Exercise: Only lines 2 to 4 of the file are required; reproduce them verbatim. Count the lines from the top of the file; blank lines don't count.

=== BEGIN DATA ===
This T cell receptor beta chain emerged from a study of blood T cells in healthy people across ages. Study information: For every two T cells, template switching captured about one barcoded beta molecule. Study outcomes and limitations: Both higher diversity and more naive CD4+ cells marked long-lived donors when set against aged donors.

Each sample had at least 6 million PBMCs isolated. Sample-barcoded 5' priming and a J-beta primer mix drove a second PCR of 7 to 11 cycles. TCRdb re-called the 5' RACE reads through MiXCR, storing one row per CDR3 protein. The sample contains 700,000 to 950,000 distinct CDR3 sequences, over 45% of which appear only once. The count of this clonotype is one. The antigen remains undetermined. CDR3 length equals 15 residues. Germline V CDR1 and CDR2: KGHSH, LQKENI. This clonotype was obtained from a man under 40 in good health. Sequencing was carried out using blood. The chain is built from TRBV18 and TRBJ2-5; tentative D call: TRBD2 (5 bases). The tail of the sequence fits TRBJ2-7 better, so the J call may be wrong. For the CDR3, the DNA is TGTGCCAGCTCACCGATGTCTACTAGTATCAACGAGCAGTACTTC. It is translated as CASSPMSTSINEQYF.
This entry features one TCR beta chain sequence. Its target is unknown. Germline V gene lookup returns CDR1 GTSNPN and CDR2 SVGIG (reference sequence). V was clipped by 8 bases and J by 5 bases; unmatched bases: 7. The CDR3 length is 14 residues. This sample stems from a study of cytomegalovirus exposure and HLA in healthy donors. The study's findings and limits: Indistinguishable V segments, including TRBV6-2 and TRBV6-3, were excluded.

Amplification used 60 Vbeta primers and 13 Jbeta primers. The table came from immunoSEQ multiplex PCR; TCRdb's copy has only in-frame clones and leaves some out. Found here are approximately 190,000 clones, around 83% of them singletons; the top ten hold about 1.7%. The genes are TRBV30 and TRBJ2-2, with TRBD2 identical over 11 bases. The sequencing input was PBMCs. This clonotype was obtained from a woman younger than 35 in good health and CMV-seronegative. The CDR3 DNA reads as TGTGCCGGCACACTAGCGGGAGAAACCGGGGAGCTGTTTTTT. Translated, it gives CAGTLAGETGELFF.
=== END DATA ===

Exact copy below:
Each sample had at least 6 million PBMCs isolated. Sample-barcoded 5' priming and a J-beta primer mix drove a second PCR of 7 to 11 cycles. TCRdb re-called the 5' RACE reads through MiXCR, storing one row per CDR3 protein. The sample contains 700,000 to 950,000 distinct CDR3 sequences, over 45% of which appear only once. The count of this clonotype is one. The antigen remains undetermined. CDR3 length equals 15 residues. Germline V CDR1 and CDR2: KGHSH, LQKENI. This clonotype was obtained from a man under 40 in good health. Sequencing was carried out using blood. The chain is built from TRBV18 and TRBJ2-5; tentative D call: TRBD2 (5 bases). The tail of the sequence fits TRBJ2-7 better, so the J call may be wrong. For the CDR3, the DNA is TGTGCCAGCTCACCGATGTCTACTAGTATCAACGAGCAGTACTTC. It is translated as CASSPMSTSINEQYF.
This entry features one TCR beta chain sequence. Its target is unknown. Germline V gene lookup returns CDR1 GTSNPN and CDR2 SVGIG (reference sequence). V was clipped by 8 bases and J by 5 bases; unmatched bases: 7. The CDR3 length is 14 residues. This sample stems from a study of cytomegalovirus exposure and HLA in healthy donors. The study's findings and limits: Indistinguishable V segments, including TRBV6-2 and TRBV6-3, were excluded.

Amplification used 60 Vbeta primers and 13 Jbeta primers. The table came from immunoSEQ multiplex PCR; TCRdb's copy has only in-frame clones and leaves some out. Found here are approximately 190,000 clones, around 83% of them singletons; the top ten hold about 1.7%. The genes are TRBV30 and TRBJ2-2, with TRBD2 identical over 11 bases. The sequencing input was PBMCs. This clonotype was obtained from a woman younger than 35 in good health and CMV-seronegative. The CDR3 DNA reads as TGTGCCGGCACACTAGCGGGAGAAACCGGGGAGCTGTTTTTT. Translated, it gives CAGTLAGETGELFF.